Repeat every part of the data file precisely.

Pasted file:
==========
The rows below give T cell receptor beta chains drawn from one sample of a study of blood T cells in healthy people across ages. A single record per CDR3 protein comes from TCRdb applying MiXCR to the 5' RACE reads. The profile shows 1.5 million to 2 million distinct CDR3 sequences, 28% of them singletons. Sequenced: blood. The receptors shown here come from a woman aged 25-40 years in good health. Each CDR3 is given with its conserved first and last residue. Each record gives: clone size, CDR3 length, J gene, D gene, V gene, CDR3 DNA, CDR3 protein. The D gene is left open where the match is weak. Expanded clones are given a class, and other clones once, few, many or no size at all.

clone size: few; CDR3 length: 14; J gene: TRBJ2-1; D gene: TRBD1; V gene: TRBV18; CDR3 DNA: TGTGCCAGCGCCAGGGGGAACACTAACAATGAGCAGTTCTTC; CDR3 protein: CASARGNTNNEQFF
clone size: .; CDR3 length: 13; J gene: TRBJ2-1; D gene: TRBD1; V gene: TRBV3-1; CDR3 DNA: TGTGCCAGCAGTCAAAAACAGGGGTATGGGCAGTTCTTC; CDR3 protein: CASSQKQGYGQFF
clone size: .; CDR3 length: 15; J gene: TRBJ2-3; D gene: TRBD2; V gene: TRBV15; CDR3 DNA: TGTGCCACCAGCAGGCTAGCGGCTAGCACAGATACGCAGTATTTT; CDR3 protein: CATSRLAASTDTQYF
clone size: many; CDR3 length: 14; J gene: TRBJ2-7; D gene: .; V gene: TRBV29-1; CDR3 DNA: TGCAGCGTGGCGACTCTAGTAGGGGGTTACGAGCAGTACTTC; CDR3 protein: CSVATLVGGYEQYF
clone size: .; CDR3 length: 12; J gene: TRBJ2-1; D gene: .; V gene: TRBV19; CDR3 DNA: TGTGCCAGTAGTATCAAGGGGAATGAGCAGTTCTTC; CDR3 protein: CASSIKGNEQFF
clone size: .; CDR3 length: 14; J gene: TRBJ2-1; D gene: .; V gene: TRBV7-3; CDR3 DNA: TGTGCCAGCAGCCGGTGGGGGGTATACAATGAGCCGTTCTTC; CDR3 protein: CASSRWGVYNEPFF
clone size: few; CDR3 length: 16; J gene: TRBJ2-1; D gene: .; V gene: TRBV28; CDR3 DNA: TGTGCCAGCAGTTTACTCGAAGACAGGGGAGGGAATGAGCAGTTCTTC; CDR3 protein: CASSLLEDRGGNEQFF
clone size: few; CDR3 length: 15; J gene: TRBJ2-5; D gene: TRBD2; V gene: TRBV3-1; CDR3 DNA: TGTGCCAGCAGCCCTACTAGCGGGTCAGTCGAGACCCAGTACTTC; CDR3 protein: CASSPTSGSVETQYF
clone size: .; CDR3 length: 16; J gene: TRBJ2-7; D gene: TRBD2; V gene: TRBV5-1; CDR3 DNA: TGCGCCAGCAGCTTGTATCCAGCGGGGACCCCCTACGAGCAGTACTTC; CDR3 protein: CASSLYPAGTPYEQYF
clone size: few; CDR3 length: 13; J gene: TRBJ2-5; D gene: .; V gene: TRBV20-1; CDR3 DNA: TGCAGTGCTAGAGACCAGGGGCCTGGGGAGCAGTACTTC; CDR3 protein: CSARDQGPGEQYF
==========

The rows below give T cell receptor beta chains drawn from one sample of a study of blood T cells in healthy people across ages. A single record per CDR3 protein comes from TCRdb applying MiXCR to the 5' RACE reads. The profile shows 1.5 million to 2 million distinct CDR3 sequences, 28% of them singletons. Sequenced: blood. The receptors shown here come from a woman aged 25-40 years in good health. Each CDR3 is given with its conserved first and last residue. Each record gives: clone size, CDR3 length, J gene, D gene, V gene, CDR3 DNA, CDR3 protein. The D gene is left open where the match is weak. Expanded clones are given a class, and other clones once, few, many or no size at all.

clone size: few; CDR3 length: 14; J gene: TRBJ2-1; D gene: TRBD1; V gene: TRBV18; CDR3 DNA: TGTGCCAGCGCCAGGGGGAACACTAACAATGAGCAGTTCTTC; CDR3 protein: CASARGNTNNEQFF
clone size: .; CDR3 length: 13; J gene: TRBJ2-1; D gene: TRBD1; V gene: TRBV3-1; CDR3 DNA: TGTGCCAGCAGTCAAAAACAGGGGTATGGGCAGTTCTTC; CDR3 protein: CASSQKQGYGQFF
clone size: .; CDR3 length: 15; J gene: TRBJ2-3; D gene: TRBD2; V gene: TRBV15; CDR3 DNA: TGTGCCACCAGCAGGCTAGCGGCTAGCACAGATACGCAGTATTTT; CDR3 protein: CATSRLAASTDTQYF
clone size: many; CDR3 length: 14; J gene: TRBJ2-7; D gene: .; V gene: TRBV29-1; CDR3 DNA: TGCAGCGTGGCGACTCTAGTAGGGGGTTACGAGCAGTACTTC; CDR3 protein: CSVATLVGGYEQYF
clone size: .; CDR3 length: 12; J gene: TRBJ2-1; D gene: .; V gene: TRBV19; CDR3 DNA: TGTGCCAGTAGTATCAAGGGGAATGAGCAGTTCTTC; CDR3 protein: CASSIKGNEQFF
clone size: .; CDR3 length: 14; J gene: TRBJ2-1; D gene: .; V gene: TRBV7-3; CDR3 DNA: TGTGCCAGCAGCCGGTGGGGGGTATACAATGAGCCGTTCTTC; CDR3 protein: CASSRWGVYNEPFF
clone size: few; CDR3 length: 16; J gene: TRBJ2-1; D gene: .; V gene: TRBV28; CDR3 DNA: TGTGCCAGCAGTTTACTCGAAGACAGGGGAGGGAATGAGCAGTTCTTC; CDR3 protein: CASSLLEDRGGNEQFF
clone size: few; CDR3 length: 15; J gene: TRBJ2-5; D gene: TRBD2; V gene: TRBV3-1; CDR3 DNA: TGTGCCAGCAGCCCTACTAGCGGGTCAGTCGAGACCCAGTACTTC; CDR3 protein: CASSPTSGSVETQYF
clone size: .; CDR3 length: 16; J gene: TRBJ2-7; D gene: TRBD2; V gene: TRBV5-1; CDR3 DNA: TGCGCCAGCAGCTTGTATCCAGCGGGGACCCCCTACGAGCAGTACTTC; CDR3 protein: CASSLYPAGTPYEQYF
clone size: few; CDR3 length: 13; J gene: TRBJ2-5; D gene: .; V gene: TRBV20-1; CDR3 DNA: TGCAGTGCTAGAGACCAGGGGCCTGGGGAGCAGTACTTC; CDR3 protein: CSARDQGPGEQYF